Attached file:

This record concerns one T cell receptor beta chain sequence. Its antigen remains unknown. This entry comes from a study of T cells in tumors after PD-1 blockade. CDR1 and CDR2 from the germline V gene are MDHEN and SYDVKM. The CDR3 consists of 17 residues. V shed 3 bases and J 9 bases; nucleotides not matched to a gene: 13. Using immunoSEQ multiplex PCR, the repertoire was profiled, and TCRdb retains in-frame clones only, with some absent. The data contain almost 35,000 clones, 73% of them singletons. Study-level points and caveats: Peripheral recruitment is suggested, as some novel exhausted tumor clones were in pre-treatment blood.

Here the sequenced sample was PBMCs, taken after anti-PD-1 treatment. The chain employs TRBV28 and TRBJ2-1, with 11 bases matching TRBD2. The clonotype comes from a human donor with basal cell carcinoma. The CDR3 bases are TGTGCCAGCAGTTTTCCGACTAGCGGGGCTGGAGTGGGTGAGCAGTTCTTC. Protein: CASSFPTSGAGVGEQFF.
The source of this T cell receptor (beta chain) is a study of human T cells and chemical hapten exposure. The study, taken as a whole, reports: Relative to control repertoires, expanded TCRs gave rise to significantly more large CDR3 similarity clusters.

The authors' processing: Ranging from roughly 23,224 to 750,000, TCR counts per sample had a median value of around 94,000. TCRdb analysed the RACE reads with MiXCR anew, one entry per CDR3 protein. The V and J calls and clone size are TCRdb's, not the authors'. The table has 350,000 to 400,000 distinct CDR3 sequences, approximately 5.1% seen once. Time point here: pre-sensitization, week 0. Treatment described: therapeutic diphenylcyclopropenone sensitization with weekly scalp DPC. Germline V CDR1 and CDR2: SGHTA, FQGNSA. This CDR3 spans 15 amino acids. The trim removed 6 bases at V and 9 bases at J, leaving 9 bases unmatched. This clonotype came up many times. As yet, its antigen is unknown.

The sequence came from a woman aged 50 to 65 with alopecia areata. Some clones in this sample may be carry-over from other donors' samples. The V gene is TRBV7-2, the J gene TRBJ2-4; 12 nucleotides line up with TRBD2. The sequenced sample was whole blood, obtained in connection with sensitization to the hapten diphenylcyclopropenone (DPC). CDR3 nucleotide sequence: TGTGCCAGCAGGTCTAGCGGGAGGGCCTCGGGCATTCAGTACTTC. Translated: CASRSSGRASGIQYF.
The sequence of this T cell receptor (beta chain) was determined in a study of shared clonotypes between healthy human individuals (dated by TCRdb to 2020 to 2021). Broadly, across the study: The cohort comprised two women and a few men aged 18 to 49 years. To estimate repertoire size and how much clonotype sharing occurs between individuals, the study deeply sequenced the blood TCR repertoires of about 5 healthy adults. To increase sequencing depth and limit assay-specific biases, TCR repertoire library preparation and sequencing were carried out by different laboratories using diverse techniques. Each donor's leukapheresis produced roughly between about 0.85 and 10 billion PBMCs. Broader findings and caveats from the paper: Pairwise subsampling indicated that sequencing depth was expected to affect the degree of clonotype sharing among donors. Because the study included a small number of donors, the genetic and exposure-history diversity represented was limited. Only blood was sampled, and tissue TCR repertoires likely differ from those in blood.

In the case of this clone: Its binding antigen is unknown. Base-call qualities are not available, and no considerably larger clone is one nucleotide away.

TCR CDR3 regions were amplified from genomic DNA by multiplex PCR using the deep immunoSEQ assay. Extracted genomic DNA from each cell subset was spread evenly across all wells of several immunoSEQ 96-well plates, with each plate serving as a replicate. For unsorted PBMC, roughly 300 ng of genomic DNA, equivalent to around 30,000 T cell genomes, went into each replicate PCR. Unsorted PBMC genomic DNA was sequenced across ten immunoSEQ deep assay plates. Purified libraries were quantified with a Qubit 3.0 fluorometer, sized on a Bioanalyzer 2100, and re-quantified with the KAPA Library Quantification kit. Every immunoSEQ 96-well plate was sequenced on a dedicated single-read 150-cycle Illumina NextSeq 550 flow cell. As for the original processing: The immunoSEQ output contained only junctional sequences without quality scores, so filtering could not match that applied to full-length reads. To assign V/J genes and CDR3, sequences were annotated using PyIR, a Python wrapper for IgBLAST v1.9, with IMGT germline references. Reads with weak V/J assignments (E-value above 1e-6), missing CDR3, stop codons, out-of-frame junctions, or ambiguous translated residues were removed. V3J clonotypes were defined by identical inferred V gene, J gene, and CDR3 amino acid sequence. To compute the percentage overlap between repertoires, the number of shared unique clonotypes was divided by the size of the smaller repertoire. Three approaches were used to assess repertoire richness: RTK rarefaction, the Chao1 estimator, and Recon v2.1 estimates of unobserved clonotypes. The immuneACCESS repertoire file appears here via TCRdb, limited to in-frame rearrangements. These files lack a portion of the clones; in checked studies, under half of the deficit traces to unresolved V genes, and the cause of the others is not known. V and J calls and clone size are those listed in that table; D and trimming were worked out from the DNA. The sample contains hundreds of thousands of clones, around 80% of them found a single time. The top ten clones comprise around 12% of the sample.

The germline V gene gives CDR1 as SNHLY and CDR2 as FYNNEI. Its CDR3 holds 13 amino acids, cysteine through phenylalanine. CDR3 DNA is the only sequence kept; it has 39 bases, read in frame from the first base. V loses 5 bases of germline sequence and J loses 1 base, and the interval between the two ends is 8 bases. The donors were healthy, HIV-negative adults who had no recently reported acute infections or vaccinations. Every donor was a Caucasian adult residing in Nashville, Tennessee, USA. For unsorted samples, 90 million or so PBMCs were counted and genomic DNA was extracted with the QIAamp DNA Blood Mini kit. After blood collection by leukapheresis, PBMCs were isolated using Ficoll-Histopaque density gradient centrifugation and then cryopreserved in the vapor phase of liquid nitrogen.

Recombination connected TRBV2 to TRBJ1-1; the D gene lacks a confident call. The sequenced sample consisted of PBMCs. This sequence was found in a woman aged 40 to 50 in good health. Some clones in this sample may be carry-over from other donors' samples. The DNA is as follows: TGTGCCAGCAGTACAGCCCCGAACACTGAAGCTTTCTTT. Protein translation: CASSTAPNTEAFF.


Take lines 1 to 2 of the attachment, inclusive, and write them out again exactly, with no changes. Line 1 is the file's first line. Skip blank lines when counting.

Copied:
This record concerns one T cell receptor beta chain sequence. Its antigen remains unknown. This entry comes from a study of T cells in tumors after PD-1 blockade. CDR1 and CDR2 from the germline V gene are MDHEN and SYDVKM. The CDR3 consists of 17 residues. V shed 3 bases and J 9 bases; nucleotides not matched to a gene: 13. Using immunoSEQ multiplex PCR, the repertoire was profiled, and TCRdb retains in-frame clones only, with some absent. The data contain almost 35,000 clones, 73% of them singletons. Study-level points and caveats: Peripheral recruitment is suggested, as some novel exhausted tumor clones were in pre-treatment blood.

Here the sequenced sample was PBMCs, taken after anti-PD-1 treatment. The chain employs TRBV28 and TRBJ2-1, with 11 bases matching TRBD2. The clonotype comes from a human donor with basal cell carcinoma. The CDR3 bases are TGTGCCAGCAGTTTTCCGACTAGCGGGGCTGGAGTGGGTGAGCAGTTCTTC. Protein: CASSFPTSGAGVGEQFF.